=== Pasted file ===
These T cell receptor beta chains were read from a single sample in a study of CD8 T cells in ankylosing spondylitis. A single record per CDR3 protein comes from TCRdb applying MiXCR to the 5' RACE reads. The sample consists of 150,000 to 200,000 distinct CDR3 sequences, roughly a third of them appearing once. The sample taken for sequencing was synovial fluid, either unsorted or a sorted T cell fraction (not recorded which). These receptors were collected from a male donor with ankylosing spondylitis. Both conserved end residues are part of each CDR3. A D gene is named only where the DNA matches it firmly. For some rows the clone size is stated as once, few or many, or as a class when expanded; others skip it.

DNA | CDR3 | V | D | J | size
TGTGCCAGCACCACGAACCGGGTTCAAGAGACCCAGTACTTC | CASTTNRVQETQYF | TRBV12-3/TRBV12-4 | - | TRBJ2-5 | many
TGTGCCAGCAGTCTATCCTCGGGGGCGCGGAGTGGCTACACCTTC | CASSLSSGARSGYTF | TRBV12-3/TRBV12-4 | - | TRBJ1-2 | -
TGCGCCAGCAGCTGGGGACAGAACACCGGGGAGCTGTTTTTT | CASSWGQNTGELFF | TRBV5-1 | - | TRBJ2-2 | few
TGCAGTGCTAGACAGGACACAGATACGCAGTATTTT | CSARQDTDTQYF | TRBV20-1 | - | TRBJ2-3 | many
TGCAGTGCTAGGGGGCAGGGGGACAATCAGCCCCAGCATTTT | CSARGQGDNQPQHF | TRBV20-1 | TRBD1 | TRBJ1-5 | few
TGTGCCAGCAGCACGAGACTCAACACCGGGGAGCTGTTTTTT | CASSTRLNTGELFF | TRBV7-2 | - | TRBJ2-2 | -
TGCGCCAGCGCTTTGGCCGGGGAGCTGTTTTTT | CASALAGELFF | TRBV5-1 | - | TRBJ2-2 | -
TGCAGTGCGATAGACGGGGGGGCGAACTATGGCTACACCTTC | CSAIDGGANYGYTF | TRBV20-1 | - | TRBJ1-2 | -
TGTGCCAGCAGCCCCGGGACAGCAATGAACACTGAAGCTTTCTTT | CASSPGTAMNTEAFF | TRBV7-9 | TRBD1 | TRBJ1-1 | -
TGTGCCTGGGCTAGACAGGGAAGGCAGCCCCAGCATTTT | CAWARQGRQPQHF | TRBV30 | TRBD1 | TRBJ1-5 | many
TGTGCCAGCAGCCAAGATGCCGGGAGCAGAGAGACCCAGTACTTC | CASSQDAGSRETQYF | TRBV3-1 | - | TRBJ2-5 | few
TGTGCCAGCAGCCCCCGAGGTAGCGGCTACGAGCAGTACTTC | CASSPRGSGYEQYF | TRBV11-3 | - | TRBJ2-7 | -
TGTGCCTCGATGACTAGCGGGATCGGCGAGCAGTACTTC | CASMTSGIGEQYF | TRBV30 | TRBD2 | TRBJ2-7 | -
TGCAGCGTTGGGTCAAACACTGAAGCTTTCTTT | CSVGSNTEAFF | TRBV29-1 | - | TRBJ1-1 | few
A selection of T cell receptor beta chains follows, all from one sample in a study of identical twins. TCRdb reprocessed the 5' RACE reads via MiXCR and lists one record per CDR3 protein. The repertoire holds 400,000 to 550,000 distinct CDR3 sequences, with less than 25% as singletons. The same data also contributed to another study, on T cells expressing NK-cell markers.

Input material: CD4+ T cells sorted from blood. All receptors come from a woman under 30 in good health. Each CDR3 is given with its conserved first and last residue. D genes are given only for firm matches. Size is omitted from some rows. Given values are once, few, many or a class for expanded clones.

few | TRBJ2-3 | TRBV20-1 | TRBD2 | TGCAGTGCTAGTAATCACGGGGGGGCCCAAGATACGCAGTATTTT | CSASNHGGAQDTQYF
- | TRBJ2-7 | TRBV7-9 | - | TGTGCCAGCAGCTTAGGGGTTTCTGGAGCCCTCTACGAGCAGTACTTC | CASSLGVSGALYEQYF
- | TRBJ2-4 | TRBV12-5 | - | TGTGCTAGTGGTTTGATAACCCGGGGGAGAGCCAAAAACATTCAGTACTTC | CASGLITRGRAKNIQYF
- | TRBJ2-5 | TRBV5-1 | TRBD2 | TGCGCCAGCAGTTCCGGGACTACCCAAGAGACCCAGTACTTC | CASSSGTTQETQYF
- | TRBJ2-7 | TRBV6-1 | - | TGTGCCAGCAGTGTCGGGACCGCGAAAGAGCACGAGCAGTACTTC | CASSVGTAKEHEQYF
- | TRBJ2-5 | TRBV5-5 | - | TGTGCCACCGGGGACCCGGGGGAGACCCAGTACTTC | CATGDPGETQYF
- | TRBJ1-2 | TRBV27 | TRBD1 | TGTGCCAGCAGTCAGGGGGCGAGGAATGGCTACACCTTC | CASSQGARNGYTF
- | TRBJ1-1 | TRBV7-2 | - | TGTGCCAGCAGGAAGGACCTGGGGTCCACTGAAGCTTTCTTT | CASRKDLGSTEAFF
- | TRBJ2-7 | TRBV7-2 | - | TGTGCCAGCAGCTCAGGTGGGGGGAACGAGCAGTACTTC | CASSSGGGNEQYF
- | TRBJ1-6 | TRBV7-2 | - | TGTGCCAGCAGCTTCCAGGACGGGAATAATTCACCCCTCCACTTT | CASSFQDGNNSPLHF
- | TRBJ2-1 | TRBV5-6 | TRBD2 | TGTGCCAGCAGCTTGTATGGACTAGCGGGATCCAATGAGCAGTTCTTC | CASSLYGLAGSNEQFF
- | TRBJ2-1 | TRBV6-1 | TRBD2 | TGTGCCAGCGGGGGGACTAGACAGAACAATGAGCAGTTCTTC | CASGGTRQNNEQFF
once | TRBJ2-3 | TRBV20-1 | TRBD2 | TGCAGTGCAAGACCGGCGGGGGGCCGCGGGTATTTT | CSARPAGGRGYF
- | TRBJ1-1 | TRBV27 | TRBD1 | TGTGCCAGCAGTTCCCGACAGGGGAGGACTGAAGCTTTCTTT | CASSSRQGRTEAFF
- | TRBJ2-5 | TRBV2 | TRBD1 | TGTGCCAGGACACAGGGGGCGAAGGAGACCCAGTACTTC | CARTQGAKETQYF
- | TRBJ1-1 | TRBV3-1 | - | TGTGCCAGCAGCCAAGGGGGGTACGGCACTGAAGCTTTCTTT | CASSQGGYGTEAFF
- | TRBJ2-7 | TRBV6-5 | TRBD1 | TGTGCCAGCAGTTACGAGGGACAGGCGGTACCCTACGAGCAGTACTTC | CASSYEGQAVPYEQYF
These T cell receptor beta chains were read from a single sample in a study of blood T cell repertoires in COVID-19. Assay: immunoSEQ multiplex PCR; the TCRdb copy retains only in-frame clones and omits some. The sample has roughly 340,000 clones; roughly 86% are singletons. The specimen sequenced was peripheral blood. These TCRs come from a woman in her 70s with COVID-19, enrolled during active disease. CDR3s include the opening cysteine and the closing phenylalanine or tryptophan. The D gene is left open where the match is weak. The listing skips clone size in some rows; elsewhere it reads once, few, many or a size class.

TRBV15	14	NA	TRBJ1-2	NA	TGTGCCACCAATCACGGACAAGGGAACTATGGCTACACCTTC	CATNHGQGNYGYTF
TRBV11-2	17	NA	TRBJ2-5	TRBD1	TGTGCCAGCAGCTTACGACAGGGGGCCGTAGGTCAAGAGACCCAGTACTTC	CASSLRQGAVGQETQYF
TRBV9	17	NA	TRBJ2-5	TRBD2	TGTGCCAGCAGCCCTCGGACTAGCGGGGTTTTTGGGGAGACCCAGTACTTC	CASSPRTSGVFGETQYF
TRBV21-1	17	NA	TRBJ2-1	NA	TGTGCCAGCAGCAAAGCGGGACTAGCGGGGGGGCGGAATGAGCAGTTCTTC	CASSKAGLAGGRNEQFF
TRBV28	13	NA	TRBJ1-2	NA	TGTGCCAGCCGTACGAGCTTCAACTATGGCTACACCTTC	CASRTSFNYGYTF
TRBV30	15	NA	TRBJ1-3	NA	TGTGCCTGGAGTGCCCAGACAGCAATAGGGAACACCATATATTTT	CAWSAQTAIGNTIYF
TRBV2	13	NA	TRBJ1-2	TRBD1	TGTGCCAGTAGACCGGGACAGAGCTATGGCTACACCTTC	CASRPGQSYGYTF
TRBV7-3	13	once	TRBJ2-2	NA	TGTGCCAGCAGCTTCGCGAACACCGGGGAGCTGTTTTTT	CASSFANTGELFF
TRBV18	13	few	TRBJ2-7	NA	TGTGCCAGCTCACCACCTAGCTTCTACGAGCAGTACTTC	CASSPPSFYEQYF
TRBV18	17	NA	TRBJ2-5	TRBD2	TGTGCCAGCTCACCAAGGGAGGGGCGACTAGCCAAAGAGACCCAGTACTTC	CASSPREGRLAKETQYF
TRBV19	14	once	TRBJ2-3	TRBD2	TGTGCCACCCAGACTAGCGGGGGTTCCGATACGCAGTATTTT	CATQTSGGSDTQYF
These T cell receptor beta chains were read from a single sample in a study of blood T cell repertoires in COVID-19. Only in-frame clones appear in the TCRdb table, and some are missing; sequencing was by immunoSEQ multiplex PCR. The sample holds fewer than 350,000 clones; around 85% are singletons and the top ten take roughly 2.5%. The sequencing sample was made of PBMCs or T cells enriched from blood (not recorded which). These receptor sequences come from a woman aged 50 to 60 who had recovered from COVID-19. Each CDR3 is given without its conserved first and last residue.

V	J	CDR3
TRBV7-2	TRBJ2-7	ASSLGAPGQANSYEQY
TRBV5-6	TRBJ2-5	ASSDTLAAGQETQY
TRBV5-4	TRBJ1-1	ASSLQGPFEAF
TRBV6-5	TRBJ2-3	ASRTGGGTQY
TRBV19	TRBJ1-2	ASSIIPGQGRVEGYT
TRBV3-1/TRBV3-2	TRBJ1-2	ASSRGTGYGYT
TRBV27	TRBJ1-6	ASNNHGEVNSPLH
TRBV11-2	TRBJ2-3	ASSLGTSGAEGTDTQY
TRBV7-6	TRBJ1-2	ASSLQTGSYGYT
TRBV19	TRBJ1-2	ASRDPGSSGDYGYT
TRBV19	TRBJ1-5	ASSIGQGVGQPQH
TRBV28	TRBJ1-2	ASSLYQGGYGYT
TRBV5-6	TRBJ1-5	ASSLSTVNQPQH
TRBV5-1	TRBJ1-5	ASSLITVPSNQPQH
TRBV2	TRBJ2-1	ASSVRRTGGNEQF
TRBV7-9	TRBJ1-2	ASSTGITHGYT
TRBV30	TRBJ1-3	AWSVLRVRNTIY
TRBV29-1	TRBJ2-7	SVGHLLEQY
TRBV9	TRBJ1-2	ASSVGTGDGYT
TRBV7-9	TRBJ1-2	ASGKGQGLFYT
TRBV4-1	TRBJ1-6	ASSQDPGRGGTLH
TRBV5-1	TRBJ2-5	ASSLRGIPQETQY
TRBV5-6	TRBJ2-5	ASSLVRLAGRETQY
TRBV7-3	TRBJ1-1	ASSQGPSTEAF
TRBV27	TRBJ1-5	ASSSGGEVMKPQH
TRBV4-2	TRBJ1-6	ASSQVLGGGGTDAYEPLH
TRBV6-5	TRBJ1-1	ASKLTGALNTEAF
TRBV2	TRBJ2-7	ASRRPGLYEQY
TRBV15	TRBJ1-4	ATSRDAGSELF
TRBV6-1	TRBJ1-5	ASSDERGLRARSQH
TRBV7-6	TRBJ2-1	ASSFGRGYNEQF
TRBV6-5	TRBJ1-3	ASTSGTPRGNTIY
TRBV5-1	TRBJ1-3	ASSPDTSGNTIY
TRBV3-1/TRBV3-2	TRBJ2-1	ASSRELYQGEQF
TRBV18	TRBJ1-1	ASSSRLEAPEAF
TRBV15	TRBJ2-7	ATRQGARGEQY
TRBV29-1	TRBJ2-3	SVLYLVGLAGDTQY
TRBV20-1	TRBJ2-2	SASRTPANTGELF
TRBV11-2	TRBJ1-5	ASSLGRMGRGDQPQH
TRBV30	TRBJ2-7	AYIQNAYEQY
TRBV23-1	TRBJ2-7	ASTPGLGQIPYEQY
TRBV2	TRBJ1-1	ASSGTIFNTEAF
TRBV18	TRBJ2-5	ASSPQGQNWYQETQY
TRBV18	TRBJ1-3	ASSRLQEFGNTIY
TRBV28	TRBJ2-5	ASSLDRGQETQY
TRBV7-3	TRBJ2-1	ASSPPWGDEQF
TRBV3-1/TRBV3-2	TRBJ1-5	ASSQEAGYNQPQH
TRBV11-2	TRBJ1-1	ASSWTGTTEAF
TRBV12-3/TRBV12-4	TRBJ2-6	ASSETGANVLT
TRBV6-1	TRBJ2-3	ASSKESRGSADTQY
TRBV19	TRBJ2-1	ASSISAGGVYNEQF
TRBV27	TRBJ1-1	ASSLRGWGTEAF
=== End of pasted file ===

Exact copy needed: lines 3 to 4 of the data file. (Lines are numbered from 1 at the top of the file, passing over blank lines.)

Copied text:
TGTGCCAGCACCACGAACCGGGTTCAAGAGACCCAGTACTTC | CASTTNRVQETQYF | TRBV12-3/TRBV12-4 | - | TRBJ2-5 | many
TGTGCCAGCAGTCTATCCTCGGGGGCGCGGAGTGGCTACACCTTC | CASSLSSGARSGYTF | TRBV12-3/TRBV12-4 | - | TRBJ1-2 | -